It is clear that Bob, who is well aware that it’s not dark yet (but it’s getting there) is consciously rounding out his career by assuming the mantle of the grand old man of American Music tipping his hat to every tradition (hence the deeply stirring Sinatra covers CDs).

The only safe thing to say about Bob is that he will have a few surprises for us yet!

And, indeed he recently assumed, in a typically enigmatic way, the mantle of a Nobel Laureate.

The man never known to make a foolish move managed by not attending the investiture ceremony to harvest more publicity than all those who did!

In his nicely judged acceptance speech he managed to be both filled with humility and unblinkingly directly compare himself to Shakespeare!

Now that’s the one and only Bob Dylan!

Now we turn to Judy Garland with a Christmas song without peer, ‘Have Yourself A Merry Little Christmas’. Her singing on this song seems to me to be almost miraculous.

It’s as if her singing really came from the secret chambers of the heart all the rest of us keep under guard.

No wonder she has such a deep impact on us – we know she is expressing a profound truth about the human condition – our need to love and know we are loved.

Judy Garland paid a high price in terms of personal happiness for living her life and art with such an exposed heart and soul but she fulfilled a vocation given to very few and left an indelible mark on her age and will surely do for aeons to come.

Today, not a poem but the concluding passages from, ‘A Christmas Carol’ by the incomparable Charles Dickens – a writer for all seasons and situations.

‘Hallo!’ growled Scrooge, in his accustomed voice, as near as he could feign it. What do you mean by coming here at this time of day?

‘I am very sorry, sir’ said Bob, ‘I am behind my time,’
‘You are?’ repeated Scrooge. ‘Yes. I think you are. Step this way, sir, if you please.’
‘It’s only once a year, sir,’ pleaded Bob, appearing from the Tank. ‘It shall not be repeated. I was making rather merry yesterday, sir.’

‘Now I’ll tell you what my friend, said Scrooge, I am not going to stand that sort of thing any longer. And therefore, he continued, leaping from his stool and giving Bob such a dig in the waistcoat that he staggered back into the Tank again, and therefore I am about to raise your salary!’

Bob trembled and got a little nearer to the ruler. He had a momentary idea of knocking Scrooge down with it, holding him, and calling to the people in the court for help and a strait-waistcoat.

‘A merry Christmas Bob! said Scrooge, with an earnestness that could not be mistaken, as he clapped him on the back. ‘A merrier Christmas, Bob, my good fellow, than I have given you for many a year! I’ll raise your salary, and endeavour to assist your struggling family, and we will discuss your affairs this very afternoon, over a Christmas bowl of smoking bishop, Bob! Make up the fires, and buy another coal-scuttle before you dot another i, Bob Cratchit!’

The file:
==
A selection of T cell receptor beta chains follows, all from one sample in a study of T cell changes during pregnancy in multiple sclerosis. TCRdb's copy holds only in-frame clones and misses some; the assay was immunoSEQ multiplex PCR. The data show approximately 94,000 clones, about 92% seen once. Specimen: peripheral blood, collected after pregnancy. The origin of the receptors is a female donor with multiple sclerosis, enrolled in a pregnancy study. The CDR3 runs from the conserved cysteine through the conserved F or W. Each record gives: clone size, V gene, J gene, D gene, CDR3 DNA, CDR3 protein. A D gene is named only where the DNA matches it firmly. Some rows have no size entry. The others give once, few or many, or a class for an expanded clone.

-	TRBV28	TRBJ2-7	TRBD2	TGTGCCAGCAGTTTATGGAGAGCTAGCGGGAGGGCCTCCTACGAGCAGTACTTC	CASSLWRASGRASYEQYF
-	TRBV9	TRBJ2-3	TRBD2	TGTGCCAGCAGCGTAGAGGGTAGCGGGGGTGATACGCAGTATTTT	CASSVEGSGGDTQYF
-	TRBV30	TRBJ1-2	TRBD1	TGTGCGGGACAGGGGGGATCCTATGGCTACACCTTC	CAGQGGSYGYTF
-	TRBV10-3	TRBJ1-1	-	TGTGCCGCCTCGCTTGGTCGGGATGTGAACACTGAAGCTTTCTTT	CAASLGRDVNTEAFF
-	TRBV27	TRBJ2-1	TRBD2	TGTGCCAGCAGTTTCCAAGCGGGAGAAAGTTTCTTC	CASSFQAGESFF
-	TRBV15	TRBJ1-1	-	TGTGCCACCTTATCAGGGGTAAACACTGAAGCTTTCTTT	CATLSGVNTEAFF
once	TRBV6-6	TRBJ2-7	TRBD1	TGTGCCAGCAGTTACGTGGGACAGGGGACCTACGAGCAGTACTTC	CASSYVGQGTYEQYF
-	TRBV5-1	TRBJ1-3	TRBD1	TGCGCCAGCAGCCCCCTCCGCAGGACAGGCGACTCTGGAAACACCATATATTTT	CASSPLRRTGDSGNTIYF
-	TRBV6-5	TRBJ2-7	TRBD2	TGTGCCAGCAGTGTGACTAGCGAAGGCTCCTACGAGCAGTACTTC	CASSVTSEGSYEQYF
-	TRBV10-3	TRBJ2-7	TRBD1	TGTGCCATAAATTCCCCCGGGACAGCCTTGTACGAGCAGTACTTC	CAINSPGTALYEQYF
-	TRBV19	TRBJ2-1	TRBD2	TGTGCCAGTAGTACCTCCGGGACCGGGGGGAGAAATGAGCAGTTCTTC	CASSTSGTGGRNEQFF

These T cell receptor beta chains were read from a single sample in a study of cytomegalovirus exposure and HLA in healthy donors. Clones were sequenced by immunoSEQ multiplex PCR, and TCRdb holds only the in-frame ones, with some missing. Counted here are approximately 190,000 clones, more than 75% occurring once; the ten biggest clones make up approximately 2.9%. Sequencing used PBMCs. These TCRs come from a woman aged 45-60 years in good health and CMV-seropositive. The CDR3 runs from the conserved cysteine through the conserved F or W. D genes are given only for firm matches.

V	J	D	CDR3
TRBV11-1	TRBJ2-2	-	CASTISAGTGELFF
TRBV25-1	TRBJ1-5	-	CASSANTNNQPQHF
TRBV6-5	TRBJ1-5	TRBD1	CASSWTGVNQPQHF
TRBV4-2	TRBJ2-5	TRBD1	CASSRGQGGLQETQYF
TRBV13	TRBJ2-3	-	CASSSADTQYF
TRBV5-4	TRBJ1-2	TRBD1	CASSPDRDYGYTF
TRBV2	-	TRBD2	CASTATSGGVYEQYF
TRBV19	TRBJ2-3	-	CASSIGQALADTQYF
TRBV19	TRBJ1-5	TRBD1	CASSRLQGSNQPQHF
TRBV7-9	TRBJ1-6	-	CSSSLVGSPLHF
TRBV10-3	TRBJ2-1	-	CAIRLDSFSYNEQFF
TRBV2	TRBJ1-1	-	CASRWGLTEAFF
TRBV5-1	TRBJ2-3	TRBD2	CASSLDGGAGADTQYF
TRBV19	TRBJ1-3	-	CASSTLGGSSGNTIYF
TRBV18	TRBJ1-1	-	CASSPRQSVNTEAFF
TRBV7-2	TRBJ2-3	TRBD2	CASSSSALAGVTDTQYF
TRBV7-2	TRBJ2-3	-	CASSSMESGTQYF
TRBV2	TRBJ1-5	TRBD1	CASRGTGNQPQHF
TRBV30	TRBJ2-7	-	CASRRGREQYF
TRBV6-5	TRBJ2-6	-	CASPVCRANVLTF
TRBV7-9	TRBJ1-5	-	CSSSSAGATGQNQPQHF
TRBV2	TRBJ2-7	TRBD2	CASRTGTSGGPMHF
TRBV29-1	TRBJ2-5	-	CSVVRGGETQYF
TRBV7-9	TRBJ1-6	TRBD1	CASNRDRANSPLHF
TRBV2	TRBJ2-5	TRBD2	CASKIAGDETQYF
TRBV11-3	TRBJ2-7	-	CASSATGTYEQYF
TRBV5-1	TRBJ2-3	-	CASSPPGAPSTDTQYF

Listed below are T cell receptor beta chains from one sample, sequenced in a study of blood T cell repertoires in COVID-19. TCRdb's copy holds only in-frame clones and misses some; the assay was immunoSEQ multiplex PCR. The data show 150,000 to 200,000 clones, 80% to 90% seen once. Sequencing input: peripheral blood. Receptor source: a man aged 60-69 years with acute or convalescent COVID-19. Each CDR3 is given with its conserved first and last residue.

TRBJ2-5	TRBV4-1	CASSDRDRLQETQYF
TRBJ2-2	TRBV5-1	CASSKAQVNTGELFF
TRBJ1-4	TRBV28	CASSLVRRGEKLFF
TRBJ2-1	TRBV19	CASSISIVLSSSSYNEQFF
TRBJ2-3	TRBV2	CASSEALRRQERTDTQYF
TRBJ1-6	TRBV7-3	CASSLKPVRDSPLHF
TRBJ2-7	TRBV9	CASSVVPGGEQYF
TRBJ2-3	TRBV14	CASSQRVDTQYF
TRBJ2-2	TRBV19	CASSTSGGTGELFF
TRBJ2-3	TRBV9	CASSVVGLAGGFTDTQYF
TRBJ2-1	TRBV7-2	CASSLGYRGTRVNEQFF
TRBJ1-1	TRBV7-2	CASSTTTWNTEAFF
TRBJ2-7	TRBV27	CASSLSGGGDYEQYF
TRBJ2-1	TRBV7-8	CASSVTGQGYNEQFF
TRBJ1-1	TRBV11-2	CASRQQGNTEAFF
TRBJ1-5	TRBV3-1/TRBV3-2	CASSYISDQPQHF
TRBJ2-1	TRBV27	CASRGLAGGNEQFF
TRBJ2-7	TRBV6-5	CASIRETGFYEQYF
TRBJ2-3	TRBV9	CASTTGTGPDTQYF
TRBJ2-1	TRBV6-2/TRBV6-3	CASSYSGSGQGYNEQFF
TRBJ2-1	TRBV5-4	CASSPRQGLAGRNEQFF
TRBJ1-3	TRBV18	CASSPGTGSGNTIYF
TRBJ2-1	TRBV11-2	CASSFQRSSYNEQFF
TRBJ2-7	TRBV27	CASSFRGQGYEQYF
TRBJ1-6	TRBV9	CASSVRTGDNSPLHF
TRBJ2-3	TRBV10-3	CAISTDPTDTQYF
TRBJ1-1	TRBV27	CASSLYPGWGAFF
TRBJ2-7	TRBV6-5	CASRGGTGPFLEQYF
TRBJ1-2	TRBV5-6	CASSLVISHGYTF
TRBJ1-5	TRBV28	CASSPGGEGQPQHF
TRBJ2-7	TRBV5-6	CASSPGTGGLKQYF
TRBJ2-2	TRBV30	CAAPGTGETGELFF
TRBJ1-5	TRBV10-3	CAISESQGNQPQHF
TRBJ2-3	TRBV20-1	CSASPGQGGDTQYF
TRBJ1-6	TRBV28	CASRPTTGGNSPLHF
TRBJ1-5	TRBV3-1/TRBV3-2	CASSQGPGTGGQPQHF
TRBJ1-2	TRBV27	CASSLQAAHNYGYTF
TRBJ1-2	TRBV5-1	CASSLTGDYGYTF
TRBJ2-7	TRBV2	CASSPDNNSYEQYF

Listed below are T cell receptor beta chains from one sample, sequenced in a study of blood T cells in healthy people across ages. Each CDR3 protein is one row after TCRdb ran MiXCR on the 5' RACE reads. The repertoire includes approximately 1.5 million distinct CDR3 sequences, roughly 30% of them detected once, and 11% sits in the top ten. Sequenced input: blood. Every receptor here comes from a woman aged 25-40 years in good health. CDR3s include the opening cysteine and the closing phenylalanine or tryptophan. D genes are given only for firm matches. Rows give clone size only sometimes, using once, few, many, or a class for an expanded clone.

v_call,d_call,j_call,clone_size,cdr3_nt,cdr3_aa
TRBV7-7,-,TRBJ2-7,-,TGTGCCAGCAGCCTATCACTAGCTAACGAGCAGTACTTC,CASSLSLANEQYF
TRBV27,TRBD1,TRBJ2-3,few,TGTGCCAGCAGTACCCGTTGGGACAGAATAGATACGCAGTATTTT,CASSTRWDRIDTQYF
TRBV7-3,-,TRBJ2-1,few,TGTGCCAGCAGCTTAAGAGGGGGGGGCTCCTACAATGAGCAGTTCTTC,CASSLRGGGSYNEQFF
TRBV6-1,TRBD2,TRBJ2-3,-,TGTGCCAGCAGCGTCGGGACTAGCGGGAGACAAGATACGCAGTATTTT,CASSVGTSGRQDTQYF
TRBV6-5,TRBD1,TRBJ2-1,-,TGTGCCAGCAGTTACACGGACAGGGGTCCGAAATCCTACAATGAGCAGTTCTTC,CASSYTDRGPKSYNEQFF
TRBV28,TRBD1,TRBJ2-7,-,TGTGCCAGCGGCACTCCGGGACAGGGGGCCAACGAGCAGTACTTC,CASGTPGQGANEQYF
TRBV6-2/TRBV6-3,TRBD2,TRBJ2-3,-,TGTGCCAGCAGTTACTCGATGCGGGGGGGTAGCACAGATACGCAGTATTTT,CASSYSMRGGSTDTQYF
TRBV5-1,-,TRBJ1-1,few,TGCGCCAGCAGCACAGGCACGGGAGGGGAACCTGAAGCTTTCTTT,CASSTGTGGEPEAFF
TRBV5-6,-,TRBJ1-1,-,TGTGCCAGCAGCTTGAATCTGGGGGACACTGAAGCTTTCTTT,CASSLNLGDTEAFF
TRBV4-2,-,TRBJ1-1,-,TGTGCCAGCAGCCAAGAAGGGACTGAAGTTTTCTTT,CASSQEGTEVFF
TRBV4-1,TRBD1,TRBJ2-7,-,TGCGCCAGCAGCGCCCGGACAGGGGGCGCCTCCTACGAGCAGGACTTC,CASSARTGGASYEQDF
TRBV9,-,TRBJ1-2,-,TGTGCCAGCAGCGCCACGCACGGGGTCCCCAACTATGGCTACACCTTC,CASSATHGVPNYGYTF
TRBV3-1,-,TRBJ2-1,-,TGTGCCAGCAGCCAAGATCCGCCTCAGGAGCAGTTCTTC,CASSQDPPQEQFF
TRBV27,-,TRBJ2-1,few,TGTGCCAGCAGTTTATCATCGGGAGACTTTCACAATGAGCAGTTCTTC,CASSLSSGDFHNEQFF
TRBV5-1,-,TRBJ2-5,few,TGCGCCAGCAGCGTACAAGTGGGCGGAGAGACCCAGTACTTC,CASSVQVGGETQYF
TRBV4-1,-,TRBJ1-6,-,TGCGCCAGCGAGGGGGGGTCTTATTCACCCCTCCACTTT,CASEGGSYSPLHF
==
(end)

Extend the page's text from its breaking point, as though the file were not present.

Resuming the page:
Scrooge was better than his word. He did it all, and infinitely more; and to Tiny Tim, who did NOT die, he was a second father. He became as good a friend, as good a master, and as good a man, as the good old city knew, or any other good old city, town, or borough, in the good old world. Some people laughed to see the alteration in him, but he let them laugh, and little heeded them; for he was wise enough to know that nothing ever happened on this globe, for good, at which some people did not have their fill of laughter in the outset; and knowing that such as these would be blind anyway, he thought it quite as well that they should wrinkle up their eyes in grins, as have the malady in less attractive forms. His own heart laughed; and that was quite enough for him.

He had no further intercourse with Spirits, but lived upon the Total Abstinence Principle, ever afterwards, and it was always said of him, that he knew how to keep Christmas well, if any man alive possessed the knowledge.

May that be truly said of us, and all of us! And so, as Tiny Tim observed, God bless us, Every One!

And who am I to do anything other than echo Mr Dickens and Tiny Tim?

So, to all the readers of the Jukebox I wish you a peaceful and joyous feast – however you choose to celebrate it.

God bless us, Every One!

 

 

Christmas Alphabet : S for Staple Singers – Go Tell It!

 

And the light shineth in darkness; and the darkness comprehended it not.

Above thy deep and dreamless sleep the silent stars go by.

The hopes and fears of all the years.

If any group can evoke those hopes and fears, the silent stars, the light shining in the darkness and dreamless sleep it is The Staple Singers.

In 1962 in Chicago they recorded my all time favourite Christmas album, ‘The 25th Day of December’

Pop Staples on prophetic guitar and vocals.

Mavis Staples with vocals wholly worldly and wholly, shiveringly, supernatural.

Pervis and Yvonne provide the essential choral support.

Maceo Woods on Organ and Al Duncan on drums bind it all together.

 

 

When you have News – such glorious good News you just got to shout it out to the entire world.

Go tell it by the Rivers.

Go tell it on the Plains.

Go tell it in the deepest Forests.

Go tell it in the silent Steppes.

Go tell it to the Seven Oceans.

Go tell it in the squares of the Cities.

Go tell it in the sleepy Towns and Villages.

Go tell it in the high, lonesome Deserts.

Climb as high as you can.

As high as you can.

Go tell it on the Mountain!

Go tell it on the Mountain!

And the Angel said unto them, Fear not: for, behold, I bring you good tidings of great Joy which Shall be to all people …

 

 

Silent Night. Holy Night. Dawn of redeeming Grace.

Dawn of redeeming Grace.

 

 

A mother looked in her baby’s eyes and saw her maker.

 

A reign of love begins.

That all may enter in.

That all may enter in.

 

Todays Post concludes The Christmas Alphabet Series.

If you have missesd a Letter catch up over your Christmas break!

There are still several Posts to come in the next week.

Stay tuned!

Christmas Alphabet : A for Asleep At The Wheel – Merry Christmas Y’All

I don’t know about you but the emotional intensity of the last two Posts in The Christmas Alphabet series has sent me searching for something a little lighter in tone!

So I call upon a premier party band.

Heroes of the Hoedown and the Hootenanny.

Brimful of Texas Texture.

Wild with Western Swing.

Asleep At The Wheel.

Merry Texas Christmas Y’all!

Find yourself a well sprung floor and get dancing!

Or to put it another way.

Feliz Navidad!

Merry Christmas Y’all.

Merry Christmas.